A few years later I attended a glass fusing class.  Our group’s project was to make a series of large garden fused pictures.  They were probably about 3’ x 2’ each.  I made an octopus hovering over a treasure chest and there were glass “jewels” and all manner of fused glass treasures covering the surface.  I loved it.  As the instructor walked around to each piece, he stated “Some times too much is not enough!”  He said that at each piece until he got to mine.  Then he said, “Therese, sometimes too much is TOO MUCH!”

When I am doing an art project I always feel as though I can do a little more to make it better.  However, in other areas of my life, I am learning when enough is enough.  That being said, I’ve decided that I am ready to concede this challenge.  I feel so blessed to have participated.  I’ve learned a lot and had a blast!  I met with Mark this morning to give him one of the handmade gift(s) I am making for the Victor of the Starting From Scratch Challenge. (See picture below.  Funny how the blue balloon in the background looks like a crown over his head - Or maybe a jester's hat - tee hee.  And, I didn't even plan that.)  The wall hanging is a compilation of items from thrift stores.

Seriously, Mark really deserves to win.  The foraging and preparation he did to make the maple sugar, wheat flour, cornmeal, walnut meats and chicory root were over the top.  I congratulate Mark on a job well done!!!  I know I would not have made it through the second week without the supply of grains he provided in trade.  The final gift will be presented on or around March 15, which was the original completion date of the challenge.  Good luck Mark!  I know you have limited supplies left.  I hope you can make it through February 7 which will be 50% of original challenge time frame.  

Just wait until I complete the final handmade gift for the challenge – it will be OVER THE TOP!!!!  See, sometimes I know when to quit and sometimes I still think too much is not enough!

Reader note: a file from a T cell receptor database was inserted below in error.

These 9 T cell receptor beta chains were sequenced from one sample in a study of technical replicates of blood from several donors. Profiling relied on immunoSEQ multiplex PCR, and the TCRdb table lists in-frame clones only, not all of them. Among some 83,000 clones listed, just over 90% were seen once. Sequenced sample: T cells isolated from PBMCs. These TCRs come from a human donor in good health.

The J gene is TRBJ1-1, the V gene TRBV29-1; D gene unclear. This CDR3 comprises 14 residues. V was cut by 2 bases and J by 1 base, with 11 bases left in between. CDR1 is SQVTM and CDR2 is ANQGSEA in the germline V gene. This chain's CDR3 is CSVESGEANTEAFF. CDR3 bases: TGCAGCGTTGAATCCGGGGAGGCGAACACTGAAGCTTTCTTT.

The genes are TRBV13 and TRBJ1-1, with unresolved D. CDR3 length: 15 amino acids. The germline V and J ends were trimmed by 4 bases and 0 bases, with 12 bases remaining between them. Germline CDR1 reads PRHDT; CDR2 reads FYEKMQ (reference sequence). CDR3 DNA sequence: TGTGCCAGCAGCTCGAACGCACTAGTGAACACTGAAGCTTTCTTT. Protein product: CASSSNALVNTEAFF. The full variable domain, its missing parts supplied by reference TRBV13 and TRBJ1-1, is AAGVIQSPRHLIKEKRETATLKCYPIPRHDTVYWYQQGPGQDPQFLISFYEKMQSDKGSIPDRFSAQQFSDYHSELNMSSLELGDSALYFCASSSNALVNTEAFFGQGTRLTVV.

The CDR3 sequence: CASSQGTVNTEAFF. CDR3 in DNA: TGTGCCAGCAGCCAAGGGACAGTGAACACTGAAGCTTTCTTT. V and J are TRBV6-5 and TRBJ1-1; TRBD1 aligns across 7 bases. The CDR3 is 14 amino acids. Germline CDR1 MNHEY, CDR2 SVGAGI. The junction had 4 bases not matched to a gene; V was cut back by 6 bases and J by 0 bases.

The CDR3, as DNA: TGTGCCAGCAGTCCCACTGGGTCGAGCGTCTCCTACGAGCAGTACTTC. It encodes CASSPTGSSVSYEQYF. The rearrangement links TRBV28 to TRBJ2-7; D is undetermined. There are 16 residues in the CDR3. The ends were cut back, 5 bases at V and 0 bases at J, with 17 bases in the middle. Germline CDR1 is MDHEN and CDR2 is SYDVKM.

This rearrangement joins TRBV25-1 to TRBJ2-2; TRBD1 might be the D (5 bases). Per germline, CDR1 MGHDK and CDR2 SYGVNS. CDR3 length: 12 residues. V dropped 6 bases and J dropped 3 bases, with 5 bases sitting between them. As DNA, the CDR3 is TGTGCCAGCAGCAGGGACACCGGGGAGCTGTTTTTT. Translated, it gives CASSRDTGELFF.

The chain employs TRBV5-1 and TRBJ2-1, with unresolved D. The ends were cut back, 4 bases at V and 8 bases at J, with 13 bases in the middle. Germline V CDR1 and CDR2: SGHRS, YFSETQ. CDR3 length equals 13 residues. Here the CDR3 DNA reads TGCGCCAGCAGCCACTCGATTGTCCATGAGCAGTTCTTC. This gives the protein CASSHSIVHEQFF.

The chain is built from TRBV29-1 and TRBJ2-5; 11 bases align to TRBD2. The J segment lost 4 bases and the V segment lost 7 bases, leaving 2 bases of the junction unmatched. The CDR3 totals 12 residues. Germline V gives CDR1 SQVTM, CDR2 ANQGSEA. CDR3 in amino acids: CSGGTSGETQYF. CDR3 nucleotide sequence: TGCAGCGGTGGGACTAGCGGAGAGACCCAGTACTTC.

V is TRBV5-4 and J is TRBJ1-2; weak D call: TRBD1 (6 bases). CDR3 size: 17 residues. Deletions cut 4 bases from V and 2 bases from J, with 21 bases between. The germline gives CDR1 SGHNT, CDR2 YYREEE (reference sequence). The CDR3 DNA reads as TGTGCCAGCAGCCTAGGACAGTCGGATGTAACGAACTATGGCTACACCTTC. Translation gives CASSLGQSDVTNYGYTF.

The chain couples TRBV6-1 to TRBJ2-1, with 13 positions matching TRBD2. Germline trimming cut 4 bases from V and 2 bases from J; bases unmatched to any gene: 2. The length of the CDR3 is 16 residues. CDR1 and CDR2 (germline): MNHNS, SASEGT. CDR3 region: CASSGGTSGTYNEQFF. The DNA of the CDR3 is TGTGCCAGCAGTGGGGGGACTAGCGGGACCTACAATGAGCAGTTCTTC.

Day 34

I took my exemption day today in celebration. What is there to celebrate? Why not hold out until tomorrow, when there are lots of superbowl parties? My mood can be summed up by this.

Friday, February 3, 2012

Day 33

Breakfast; eggs, breaded polenta, apples, polenta with grape jelly. This jelly is fantastic.

Lunch; fish Friday! Last one, as I have no more fish. I had a little bit of turkey left over from yesterday too. Half a potato, green beans, grape juice, and crackers.

Dinner; slightly burned soybeans, crackers, green beans, and freezer pickles. I milled the bran and the rest of the corn I had. I got 2-1/4lbs of flour from the bran and 1lb cornmeal. Now I have some grains to get me through the last days of the competition.

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I took this inventory yesterday, so some of this stuff has been eaten. I tried to keep it in the same order as the last inventory, for those who care to compare.

Canned and dried;

Grape butter, very little

Grape jelly, half a jar

Elderberry preserves 1/2 pint

Whole tomatoes 1 pint

Summer squash 1 pint

Apples in light syrup 1/2 pint

Dry beans (all soybeans) 2.5oz

Whit vinegar 1 qt

Wine vinegar 6 fl oz

White sugar 4 oz

Maple sugar 8 oz

Salted fish 1/2 oz

Wheat flour 4 oz

Corn flour 4 oz

Wheat bran 3 lbs

Elderberry oil 1 tbs

Vegetable oil 3 fl oz

Basswood nuts, small container

Bread crumbs, 1/2oz

Fridge and perishables;

Green onion, 1/2 small

Yeast, 2 oz

Milk, 1/2 cup

Grape juice, 1 cup

Apricot syrup, 1-1/2 cups

Eggs, thawed, 3

Applesauce, 1-1/2 cups

Raisins, 2 oz

Cheese, 1/2oz

Carrots, small bag

Polenta, 4 oz


Rose hips (pressed) 2 oz

Eggs, 10

Lemon, 3/4

Melons 1 lb

Grape juice, 1 qt

Tomatoes, frozen whole peeled, 2lbs

Green beans, 8 oz

Turkey, 4 oz

1/2 baked potato

As you can see I added some cheese to my inventory. I made it using the slightly sour milk. I added some apricot syrup to water and put it on the stove until it was hot. I added the milk, then stirred it until I saw the milk curdling. It smells and tastes sour. I am debating whether I should eat it or not.  And no, if you weigh in with your suggestion, I probably won't listen.

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Day 32

Breakfast; polenta with grape butter, apples, eggs.